Metal Gear Survive is both a bad survival game and a bad Metal Gear game.
Published 05 March 2018 By Jeff
The name on the box attempts to tell you what Metal Gear Survive actually is. That is, it combines elements of Metal Gear with the elements more commonly found in a survival game. The catch is that it doesn't actually take enough of the right Metal Gear stuff to evoke that long-running franchise in a meaningful way while also layering its style of survival with just enough microtransactions and late-game surprise energy timers to make the whole thing feel pretty skeevy. So the end result is a game that manages to be both a bad survival game and a bad Metal Gear game.
Survive feels like a mod of Metal Gear Solid V: The Phantom Pain. It uses the same engine and a lot of the same assets, so the basic look and movement control will seem somewhat familiar. But the scenario and combat is vastly different. Here, you're a created character sent through a mysterious wormhole into a far-off land... is it an alternate dimension? That's one of perhaps two questions the game asks and answers in its story, so perhaps I'll just let that one hang. It should suffice to say that most of the inhabitants of said area are crystalline zombies that aren't too bright, but can become a hassle if you alert a pack of them to your presence. You'll craft weapons to fight them, the most effective of which is a simple spear-type weapon that lets you thrust damage into the zombies from a slightly safer distance than most of the other options. As you play, guns and bows also become an option, but the upkeep on ammo crafting and limited inventory space for bullets and arrows make guns and bows special-use items, best saved for when enemy numbers swell beyond your control.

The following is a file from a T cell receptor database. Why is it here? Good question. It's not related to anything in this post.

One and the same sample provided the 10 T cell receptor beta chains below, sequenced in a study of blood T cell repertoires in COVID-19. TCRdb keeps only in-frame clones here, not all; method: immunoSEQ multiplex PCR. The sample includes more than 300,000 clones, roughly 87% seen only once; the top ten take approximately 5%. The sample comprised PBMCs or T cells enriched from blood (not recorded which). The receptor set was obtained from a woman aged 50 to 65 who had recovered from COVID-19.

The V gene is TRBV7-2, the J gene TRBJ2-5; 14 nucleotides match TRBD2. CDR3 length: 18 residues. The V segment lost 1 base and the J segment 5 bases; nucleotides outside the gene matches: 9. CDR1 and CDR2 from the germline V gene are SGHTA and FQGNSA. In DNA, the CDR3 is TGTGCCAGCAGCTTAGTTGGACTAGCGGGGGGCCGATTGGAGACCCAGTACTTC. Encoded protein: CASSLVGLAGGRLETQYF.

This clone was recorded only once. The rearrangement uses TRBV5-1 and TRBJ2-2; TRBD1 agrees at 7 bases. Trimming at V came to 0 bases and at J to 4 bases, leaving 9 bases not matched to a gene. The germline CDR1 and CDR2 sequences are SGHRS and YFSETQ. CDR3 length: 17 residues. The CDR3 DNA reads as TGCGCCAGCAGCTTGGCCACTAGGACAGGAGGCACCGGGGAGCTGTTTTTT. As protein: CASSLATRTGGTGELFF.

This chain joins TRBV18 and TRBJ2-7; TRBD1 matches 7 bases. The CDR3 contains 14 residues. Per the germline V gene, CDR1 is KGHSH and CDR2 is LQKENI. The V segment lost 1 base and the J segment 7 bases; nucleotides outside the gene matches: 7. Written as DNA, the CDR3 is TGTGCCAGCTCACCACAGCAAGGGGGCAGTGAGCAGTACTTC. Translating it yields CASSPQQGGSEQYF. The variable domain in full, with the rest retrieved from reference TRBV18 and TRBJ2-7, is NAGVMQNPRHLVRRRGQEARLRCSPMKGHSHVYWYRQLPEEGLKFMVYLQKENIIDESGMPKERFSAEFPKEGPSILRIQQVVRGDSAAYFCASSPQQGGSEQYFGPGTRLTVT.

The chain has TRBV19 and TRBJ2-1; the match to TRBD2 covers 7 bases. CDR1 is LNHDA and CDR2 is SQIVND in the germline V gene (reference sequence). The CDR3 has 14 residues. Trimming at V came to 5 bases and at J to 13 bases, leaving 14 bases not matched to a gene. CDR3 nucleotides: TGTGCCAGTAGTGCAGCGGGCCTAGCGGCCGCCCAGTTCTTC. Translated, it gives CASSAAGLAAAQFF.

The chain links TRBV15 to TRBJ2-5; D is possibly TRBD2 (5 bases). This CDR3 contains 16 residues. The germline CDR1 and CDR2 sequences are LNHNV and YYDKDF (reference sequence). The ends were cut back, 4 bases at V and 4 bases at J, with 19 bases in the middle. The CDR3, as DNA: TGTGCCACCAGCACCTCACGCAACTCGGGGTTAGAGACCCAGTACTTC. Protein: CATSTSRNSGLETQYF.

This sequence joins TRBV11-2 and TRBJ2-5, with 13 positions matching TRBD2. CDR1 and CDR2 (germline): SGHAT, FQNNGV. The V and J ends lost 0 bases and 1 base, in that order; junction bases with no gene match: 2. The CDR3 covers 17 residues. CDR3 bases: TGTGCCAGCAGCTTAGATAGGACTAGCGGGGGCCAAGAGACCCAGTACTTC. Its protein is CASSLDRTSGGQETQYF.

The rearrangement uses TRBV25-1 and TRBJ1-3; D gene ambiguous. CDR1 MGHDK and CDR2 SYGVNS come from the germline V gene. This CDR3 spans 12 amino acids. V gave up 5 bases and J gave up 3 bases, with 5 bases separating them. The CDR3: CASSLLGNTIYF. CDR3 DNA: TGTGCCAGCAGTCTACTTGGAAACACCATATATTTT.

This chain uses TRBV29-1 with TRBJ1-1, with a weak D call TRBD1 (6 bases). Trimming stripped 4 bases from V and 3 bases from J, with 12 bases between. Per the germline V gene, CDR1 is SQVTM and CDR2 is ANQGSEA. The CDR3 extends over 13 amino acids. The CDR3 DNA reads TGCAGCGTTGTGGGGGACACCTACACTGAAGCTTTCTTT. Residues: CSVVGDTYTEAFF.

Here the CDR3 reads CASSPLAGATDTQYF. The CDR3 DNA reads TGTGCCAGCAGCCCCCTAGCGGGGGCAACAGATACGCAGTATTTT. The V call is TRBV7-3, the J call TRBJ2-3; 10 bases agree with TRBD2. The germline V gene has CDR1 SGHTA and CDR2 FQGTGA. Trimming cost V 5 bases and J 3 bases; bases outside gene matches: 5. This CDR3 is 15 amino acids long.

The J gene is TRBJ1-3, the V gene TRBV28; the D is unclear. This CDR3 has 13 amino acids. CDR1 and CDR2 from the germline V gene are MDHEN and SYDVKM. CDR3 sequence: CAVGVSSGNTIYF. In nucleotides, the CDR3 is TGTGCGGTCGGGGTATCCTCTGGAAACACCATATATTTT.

Upkeep is how Metal Gear Survive earns the "survive" part of its name. All your gear deteriorates, requiring you to collect and expend resources just to keep your existing stuff in working order. You have fairly harsh hunger and thirst meters to keep up, and your maximum health and stamina is determined by your current hunger and thirst levels. So as your hunger meter drops, so does your maximum health. These meters drop quite a bit more quickly than seems reasonable. You'll also venture into clouded, low-visibility areas called "the dust" on a regular basis. When you're in the dust, you also have an oxygen supply that drains until you return to base and refill. Some of these worries get mitigated, but they get mitigated in ways that manage to make them even more of a hassle, not less. You can eventually find and build a portable oxygen station that you can deploy in the world, so you'll only need to return to that point and refill, rather than teleporting all the way back to base from a fast travel point. But once you're forced to run back to a safe zone to refill your oxygen, you might as well just teleport back anyway.